Three things

two things i want to say. first off, i decided that if i’m gonna feel depressed about things then i’d rather just pile it all on at once, so i decided to tell my friend that i’ve liked him for a year and i knew he didn’t like me and that it was completely unrealistic and impossible but it still kind of hurt to be rejected. i feel like my feelings towards him just grew more intense afterwards and i hate it. i just want them gone. i want to love him as my friend, nothing more. i’m glad he’s acting pretty normal around me still. he kind of just laughed it off which i appreciate but also kind of hate cause I HAD QUESTIONS!! but it’s okay. my issue is that i’m either in love with him or just infatuated by him and the fact that i can’t have him. i still want to get rid of it either way. i treasure my friendship with him very dearly and would not like to possibly ruin it any further. which i already feel like i have just by telling him that i like him and i feel extremely guilty over. HOW DO I GET RID OF THESE FEELINGS?? i talk to him everyday which probably doesn’t help but i cant distance myself from him. so how?

second thing. i never got to say what i wanted to say to my mom. i never got to ask why i always felt like the last choice and so unloved. one of her pins on her phone was the year i was born. i almost started crying when i saw that. it’s not fair. i still needed to get the courage to talk to her. i never even told her i love her. now she’s dead… i feel so guilty. i hate myself so much.

oh and a third thing. i only ever feel irrationally angry, empty, or sometimes sad. it’s just mainly anger and emptiness now. i give up


It was courageous to tell your friend how you feel about him. Now, your friendship can be honest, even if it’s not the relationship you hoped for. Are the feelings that you have for him the problem, or is it the frustration of knowing he doesn’t feel the same way? That may sound like a silly question, but it’s not a bad idea to have such feelings sorted. It’s possible to love someone forever, and be at peace with the reality that there will never be a romance. Feelings of love are not damaging. Dwelling on a sense of deprivation because romance hasn’t taken place is what really hurts.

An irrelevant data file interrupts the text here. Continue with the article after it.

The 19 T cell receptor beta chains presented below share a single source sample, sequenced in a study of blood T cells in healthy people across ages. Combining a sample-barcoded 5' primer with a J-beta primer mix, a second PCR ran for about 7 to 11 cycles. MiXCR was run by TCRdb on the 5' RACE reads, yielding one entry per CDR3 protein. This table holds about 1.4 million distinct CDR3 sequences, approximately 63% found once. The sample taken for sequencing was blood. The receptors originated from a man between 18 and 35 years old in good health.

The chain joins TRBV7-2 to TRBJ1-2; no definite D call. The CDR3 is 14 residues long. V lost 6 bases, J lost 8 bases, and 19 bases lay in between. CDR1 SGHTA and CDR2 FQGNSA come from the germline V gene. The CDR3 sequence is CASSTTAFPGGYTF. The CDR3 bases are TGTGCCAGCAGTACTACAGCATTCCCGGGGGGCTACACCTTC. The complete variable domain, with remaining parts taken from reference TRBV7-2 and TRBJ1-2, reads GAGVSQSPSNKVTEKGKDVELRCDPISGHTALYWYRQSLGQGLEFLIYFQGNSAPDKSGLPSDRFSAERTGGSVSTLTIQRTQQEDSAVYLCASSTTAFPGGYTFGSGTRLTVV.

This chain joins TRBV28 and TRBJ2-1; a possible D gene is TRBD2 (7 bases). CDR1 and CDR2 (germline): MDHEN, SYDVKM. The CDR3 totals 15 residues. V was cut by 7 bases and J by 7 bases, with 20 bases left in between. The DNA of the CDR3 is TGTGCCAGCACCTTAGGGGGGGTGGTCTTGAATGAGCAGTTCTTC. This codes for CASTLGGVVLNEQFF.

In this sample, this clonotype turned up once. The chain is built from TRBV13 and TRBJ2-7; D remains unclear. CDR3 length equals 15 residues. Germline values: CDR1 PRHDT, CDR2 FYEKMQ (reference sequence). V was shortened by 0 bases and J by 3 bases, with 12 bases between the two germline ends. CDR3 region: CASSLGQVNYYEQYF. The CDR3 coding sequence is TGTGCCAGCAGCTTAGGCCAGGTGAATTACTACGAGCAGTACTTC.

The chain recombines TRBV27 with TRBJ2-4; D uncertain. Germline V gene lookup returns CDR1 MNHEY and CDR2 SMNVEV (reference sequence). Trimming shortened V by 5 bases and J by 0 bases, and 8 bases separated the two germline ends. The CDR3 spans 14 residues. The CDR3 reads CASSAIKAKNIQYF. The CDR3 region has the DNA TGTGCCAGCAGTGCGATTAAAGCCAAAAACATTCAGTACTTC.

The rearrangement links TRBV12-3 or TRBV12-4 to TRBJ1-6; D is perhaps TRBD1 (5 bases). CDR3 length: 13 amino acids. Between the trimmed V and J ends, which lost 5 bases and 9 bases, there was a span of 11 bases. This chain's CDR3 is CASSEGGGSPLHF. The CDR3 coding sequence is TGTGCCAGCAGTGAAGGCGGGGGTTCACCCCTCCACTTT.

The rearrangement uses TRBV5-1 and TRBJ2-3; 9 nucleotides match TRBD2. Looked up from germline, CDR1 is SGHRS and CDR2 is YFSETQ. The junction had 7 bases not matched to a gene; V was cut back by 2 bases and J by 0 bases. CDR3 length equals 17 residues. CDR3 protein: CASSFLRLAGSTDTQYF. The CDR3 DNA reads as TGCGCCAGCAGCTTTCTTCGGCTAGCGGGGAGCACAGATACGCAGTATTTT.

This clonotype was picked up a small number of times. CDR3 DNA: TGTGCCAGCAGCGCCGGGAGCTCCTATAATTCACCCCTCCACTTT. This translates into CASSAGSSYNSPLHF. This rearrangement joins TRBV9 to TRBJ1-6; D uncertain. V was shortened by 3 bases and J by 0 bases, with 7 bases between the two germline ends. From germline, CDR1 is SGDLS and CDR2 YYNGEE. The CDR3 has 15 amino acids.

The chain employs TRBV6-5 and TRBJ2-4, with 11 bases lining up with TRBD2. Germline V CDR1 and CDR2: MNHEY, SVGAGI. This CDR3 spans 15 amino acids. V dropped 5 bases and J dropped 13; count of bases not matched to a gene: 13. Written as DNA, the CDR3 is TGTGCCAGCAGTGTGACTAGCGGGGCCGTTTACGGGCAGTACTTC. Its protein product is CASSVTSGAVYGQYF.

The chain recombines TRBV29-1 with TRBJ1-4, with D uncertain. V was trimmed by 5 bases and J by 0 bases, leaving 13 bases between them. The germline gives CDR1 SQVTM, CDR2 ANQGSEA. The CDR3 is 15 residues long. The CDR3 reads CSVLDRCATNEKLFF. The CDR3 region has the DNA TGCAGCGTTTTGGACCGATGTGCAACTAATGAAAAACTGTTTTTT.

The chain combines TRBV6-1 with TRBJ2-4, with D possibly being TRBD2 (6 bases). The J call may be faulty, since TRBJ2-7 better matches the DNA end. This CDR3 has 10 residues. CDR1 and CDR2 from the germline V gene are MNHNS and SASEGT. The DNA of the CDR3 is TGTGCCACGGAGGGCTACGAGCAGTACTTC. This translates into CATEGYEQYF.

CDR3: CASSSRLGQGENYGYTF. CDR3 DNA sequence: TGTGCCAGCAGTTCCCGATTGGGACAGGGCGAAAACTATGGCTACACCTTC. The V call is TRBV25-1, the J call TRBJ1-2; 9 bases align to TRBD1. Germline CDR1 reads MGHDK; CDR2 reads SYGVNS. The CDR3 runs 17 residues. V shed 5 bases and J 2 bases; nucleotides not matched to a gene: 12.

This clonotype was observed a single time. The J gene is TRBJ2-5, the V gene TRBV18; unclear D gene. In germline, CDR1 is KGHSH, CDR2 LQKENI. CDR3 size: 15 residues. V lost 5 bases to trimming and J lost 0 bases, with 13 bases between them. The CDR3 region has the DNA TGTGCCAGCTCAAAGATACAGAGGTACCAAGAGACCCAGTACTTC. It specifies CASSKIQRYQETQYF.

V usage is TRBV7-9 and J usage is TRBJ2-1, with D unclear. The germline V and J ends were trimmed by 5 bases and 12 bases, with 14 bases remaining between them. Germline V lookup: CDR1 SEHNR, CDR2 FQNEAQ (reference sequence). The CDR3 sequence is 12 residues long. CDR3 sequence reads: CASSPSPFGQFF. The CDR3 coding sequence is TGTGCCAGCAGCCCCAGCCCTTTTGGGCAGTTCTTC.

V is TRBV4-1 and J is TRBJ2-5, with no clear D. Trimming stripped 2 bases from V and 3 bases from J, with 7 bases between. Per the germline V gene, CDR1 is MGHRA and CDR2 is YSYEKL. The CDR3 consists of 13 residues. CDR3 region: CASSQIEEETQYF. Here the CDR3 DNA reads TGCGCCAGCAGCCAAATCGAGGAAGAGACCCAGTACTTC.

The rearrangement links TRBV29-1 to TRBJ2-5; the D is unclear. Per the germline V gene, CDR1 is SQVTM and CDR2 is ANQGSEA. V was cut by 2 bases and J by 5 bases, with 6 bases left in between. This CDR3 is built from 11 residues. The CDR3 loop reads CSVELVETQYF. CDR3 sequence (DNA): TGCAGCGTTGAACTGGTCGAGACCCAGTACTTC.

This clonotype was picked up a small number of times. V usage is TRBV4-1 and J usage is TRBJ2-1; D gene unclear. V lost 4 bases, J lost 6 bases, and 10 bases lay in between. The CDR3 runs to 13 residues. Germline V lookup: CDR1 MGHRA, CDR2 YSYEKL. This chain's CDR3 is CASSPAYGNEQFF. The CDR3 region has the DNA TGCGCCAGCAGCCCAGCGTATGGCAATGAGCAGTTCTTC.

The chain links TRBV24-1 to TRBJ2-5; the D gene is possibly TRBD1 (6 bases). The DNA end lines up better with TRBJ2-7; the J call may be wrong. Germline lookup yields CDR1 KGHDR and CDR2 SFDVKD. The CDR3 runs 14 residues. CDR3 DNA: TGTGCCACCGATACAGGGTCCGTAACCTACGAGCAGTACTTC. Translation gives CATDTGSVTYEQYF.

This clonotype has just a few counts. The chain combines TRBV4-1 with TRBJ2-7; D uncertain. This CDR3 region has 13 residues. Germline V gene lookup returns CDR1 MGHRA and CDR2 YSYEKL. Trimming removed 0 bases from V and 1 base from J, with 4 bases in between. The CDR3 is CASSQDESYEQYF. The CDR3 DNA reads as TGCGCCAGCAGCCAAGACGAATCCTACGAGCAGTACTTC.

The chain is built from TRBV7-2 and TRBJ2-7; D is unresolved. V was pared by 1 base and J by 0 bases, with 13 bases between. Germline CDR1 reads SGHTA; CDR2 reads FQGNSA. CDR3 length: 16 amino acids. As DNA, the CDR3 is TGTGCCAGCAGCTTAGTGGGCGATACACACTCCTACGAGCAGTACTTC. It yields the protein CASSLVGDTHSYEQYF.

The feelings to get rid of is the self torment and frustration you are experiencing, not the love. Friendship can include love that supports each other’s fulfillment, even if romance is not an option. I don’t know how to get rid of physical attraction, but over time, the associated urgency diminishes.

I had problems with my dad, and he passed away without my being able to spend time with him at the end. He damaged me emotionally, and abandoned me. I also felt unloved, and unworthy of love. Later, he apologized, but I had difficulty accepting it. Had I been able to, I would’ve told him that I appreciated his apology even though I had hard time with it. I would have tried to relieve his guilt by letting him know that I turned out all right.

Hospice experience has taught me that loved ones and family rarely feel as though they have said all they wanted to at the end. It’s hard to feel as though a timely closure has taken place when what you really want to do is keep on talking to the person. I did encourage people to keep on talking to the deceased as long as they wanted.

For whatever reason, our parents didn’t make us feel loved, yet in whatever form it took, they did love us. I’m sure your mom felt your love, even if things were rocky at the end. There is no reason to feel guilty. I’m pretty sure that your mom would want you to feel loved instead.

When someone close has passed away, feeling empty is understandable, so is anger. Writing your feelings down as you have done here can be helpful. What would you think about writing a letter to your mom? I think it might help you better understand your feelings.

If you feel like giving up, it’s okay to do so for a while, but it doesn’t need to be a forever thing. “Letting go” of all troubling issues for a little while, can help a person think more clearly. Then taking on one issue at a time, can make things easier.

I hope you check back in with us as often as you feel the need. This is where you can find compassion and encouragement.


I can relate to what you are saying about your mom. Although I had a very good relationship with my mom at the time of her passing, there were a few years prior I felt guilty about “wasting” by being a rebellious teenager. When I first started struggling with depression I felt no one understood me, including my mom and I can remember making her cry because I wouldn’t open up to her. I hated myself for that. You’re always going to feel that you had so much more to say to someone after they pass, it’s only natural. I don’t know what your beliefs are but I still talk to my mom sometimes as though shes here. I also agree that writing a letter may be helpful for that sort of thing, even if you know there won’t be a response. It helps to get those feelings out there.


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